Tuesday, 24 April 2012

Making The Workers Pay? - Part 7

Sismondi - Who Marx called a Moral Socialist
Much of the argument which lies behind the notion of Capital “making the workers pay” for the crisis is in fact, a return to the ideas prior to Marx, to Moral Socialism. It is to suggest that what lies behind it, is the determination of greedy Capitalists to hang on to their profits, so they can maintain their rich lifestyles at the expense of the workers. But, this is to abandon the scientific analysis of Capital that Marx provided of the dynamics of Capitalism, in favour of a subjective analysis of the behaviour of Capitalists. It is to suggest that they could choose to act differently, to not make workers redundant, not cut wages etc. rather than that it is the objective laws of Capital, which determine their actions. To make such a suggestion, is to deceive the workers. Ultimately, it is a reformist deception, because it is to suggest that Capitalism would be all right, if only the behaviour of the Capitalists were different, rather than to explain to workers that the problem is not greedy Capitalists, but Capitalism itself!

If we examine Marx's analysis, then we can see what is wrong with the argument. In fact, whether the argument is put to oppose reductions in workers wages, or to put forward the idea of a reduction in working hours without loss of pay amounts to the same thing. Both amount to a demand for wages per hour to either rise, or not to fall. But, both Marx and Engels demonstrated why this is not possible within the realms of Capitalism. In fact, given Marx's analysis its not clear its possible outside the realms of Capitalism either.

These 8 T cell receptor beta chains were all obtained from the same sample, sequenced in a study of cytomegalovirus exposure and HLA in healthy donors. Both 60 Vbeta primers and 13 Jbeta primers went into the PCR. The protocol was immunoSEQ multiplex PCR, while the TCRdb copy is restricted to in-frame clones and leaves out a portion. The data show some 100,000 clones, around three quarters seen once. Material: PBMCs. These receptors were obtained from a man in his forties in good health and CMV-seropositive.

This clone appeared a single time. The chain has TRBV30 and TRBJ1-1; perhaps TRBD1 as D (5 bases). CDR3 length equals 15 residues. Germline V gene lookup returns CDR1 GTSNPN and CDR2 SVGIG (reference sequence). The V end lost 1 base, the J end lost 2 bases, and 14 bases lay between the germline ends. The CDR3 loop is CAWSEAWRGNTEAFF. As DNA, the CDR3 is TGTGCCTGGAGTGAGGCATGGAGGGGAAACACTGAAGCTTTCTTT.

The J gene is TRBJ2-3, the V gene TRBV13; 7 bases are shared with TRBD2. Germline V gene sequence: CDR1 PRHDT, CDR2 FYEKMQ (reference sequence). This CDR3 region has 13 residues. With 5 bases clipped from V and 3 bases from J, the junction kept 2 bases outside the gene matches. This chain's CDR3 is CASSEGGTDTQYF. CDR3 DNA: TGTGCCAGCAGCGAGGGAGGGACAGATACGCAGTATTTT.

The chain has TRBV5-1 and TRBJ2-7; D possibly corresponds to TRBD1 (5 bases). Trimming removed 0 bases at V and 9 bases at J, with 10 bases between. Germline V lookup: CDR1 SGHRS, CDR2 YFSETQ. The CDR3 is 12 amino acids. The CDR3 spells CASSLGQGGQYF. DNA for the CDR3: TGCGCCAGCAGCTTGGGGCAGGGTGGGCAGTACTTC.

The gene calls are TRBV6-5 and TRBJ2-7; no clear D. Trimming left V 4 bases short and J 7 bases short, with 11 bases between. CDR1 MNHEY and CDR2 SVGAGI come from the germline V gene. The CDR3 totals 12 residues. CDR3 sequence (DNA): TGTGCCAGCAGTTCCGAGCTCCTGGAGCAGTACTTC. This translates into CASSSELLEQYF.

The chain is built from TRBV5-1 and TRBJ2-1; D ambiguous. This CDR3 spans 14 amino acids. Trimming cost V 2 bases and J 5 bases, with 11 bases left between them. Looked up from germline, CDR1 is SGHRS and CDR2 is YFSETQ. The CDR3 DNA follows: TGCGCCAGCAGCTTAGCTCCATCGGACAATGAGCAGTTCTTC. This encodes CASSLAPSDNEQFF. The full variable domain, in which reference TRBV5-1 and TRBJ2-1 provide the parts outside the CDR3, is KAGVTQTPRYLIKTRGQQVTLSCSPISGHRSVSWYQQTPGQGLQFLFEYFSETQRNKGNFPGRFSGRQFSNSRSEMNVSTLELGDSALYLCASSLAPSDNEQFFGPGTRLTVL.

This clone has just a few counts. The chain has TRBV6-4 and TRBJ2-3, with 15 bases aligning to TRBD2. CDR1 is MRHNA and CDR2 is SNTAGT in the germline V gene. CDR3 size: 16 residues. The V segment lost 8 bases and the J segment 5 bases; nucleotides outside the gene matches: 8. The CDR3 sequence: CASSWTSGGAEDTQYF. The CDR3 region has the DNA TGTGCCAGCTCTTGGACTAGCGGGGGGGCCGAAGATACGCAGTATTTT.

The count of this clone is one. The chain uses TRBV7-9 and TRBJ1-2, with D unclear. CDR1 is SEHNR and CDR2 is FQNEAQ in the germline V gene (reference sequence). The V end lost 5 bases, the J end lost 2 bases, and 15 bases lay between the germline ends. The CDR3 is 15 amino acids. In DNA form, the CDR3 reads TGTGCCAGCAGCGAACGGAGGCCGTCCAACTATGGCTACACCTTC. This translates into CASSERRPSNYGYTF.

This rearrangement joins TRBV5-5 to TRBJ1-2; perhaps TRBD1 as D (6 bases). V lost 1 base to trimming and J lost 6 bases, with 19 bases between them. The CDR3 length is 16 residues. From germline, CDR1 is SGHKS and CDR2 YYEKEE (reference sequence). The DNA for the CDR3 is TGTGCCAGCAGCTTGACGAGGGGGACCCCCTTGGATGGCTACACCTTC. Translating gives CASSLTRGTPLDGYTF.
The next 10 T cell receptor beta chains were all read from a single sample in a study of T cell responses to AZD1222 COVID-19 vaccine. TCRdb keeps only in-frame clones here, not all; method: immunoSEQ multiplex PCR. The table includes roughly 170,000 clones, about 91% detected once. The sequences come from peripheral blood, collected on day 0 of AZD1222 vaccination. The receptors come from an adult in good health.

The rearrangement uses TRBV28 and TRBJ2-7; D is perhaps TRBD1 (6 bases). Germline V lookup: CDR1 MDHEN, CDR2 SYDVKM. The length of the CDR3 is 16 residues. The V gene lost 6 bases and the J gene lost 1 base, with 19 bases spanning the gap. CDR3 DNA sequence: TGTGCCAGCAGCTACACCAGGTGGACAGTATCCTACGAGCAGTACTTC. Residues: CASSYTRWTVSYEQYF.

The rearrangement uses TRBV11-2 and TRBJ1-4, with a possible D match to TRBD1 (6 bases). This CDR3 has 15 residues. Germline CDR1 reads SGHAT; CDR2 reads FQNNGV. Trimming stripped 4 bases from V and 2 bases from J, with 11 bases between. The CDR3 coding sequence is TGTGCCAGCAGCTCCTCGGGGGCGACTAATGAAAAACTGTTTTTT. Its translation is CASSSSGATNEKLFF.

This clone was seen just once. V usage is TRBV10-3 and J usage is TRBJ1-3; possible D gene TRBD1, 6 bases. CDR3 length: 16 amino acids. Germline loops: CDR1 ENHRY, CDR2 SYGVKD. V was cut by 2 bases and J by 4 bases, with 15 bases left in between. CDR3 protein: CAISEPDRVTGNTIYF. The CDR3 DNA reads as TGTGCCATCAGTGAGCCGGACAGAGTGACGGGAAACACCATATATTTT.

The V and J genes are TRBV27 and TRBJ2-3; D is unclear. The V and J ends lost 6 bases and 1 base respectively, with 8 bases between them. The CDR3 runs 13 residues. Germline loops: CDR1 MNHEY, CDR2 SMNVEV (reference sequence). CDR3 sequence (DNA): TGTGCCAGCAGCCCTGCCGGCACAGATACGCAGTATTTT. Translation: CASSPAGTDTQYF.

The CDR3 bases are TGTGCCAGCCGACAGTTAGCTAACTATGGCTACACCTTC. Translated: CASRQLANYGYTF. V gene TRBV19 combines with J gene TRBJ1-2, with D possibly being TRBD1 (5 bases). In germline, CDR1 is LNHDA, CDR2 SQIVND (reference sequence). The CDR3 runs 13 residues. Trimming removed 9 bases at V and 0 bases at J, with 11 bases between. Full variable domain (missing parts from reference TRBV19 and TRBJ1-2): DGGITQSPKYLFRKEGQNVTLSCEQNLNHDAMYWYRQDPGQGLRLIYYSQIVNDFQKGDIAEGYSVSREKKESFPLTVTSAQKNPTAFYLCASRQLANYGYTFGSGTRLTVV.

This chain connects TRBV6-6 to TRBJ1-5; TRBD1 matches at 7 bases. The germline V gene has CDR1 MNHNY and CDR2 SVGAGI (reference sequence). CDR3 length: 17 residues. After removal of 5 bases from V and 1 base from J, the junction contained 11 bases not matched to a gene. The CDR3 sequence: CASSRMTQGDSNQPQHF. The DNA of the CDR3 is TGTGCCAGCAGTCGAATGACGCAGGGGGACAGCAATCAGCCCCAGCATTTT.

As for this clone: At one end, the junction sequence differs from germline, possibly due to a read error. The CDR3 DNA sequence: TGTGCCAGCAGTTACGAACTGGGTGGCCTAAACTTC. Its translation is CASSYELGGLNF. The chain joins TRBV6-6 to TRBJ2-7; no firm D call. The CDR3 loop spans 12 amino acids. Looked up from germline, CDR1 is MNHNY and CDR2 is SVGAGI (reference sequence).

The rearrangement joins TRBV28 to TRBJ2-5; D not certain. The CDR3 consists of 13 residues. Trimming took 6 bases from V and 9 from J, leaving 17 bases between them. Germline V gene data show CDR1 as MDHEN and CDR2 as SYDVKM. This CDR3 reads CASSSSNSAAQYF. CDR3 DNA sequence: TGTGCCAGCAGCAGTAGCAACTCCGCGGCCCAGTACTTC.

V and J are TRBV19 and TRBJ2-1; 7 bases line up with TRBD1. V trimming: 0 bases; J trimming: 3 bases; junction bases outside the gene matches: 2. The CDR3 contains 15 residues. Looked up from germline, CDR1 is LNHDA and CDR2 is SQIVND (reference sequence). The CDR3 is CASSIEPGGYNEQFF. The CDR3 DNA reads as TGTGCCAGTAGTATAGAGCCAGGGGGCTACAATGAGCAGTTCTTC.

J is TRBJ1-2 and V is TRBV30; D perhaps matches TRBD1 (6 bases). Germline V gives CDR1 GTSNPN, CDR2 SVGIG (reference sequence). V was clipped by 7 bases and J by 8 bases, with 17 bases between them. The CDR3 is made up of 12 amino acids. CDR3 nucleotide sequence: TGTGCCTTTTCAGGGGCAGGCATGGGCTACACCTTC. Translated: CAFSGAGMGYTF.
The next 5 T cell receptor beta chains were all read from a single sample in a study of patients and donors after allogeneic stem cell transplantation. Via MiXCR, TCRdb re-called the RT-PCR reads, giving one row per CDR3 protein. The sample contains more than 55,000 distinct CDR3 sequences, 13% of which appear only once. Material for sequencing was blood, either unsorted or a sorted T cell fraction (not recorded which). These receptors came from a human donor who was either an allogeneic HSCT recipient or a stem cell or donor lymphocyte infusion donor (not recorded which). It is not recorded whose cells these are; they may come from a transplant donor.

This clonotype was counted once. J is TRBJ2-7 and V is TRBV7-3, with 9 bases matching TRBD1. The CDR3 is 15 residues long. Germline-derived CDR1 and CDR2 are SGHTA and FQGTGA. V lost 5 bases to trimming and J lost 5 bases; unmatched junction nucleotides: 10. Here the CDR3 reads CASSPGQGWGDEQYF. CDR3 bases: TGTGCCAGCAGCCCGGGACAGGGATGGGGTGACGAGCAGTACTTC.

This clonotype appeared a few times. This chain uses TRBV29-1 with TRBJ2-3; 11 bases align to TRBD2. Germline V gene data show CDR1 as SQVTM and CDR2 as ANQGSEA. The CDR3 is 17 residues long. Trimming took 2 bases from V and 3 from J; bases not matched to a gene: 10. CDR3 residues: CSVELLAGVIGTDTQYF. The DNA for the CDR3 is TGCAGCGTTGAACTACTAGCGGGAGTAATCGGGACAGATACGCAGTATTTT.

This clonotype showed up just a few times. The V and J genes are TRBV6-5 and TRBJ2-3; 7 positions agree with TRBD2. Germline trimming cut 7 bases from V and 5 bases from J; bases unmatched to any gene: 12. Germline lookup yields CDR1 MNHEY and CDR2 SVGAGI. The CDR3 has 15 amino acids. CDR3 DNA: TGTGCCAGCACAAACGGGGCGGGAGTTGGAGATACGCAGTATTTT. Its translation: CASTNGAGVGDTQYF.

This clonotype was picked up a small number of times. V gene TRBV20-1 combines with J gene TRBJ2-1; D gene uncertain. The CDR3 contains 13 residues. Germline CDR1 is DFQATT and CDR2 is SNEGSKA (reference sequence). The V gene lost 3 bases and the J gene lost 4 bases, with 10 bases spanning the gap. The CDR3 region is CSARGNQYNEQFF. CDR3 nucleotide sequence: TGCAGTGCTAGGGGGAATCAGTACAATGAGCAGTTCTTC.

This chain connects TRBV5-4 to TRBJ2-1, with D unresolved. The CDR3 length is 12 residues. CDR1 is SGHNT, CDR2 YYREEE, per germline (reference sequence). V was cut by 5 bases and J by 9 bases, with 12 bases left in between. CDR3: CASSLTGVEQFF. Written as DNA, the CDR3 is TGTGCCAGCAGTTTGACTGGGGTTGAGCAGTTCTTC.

Engels writes,

" The history of these Unions is a long series of defeats of the working-men, interrupted by a few isolated victories. All these efforts naturally cannot alter the economic law according to which wages are determined by the relation between supply and demand in the labour market. Hence the Unions remain powerless against all great forces which influence this relation. In a commercial crisis the Union itself must reduce wages or dissolve wholly; and in a time of considerable increase in the demand for labour, it cannot fix the rate of wages higher than would be reached spontaneously by the competition of the capitalists among themselves.”

Engels Condition of The working Class in England p243

Whilst Marx wrote,

“I think I have shown that their struggles for the standard of wages are incidents inseparable from the whole wages system, that in 99 cases out of 100 their efforts at raising wages are only efforts at maintaining the given value of labour, and that the necessity of debating their price with the capitalist is inherent to their condition of having to sell themselves as commodities. ... the working class ought not to exaggerate to themselves the ultimate working of these everyday struggles. They ought not to forget that they are fighting with effects, but not with the causes of those effects; that they are retarding the downward movement, but not changing its direction; that they are applying palliatives, not curing the malady. They ought, therefore, not to be exclusively absorbed in these unavoidable guerilla fights incessantly springing up from the never ceasing encroachments of capital or changes of the market.”

Marx, Value, Price and Profit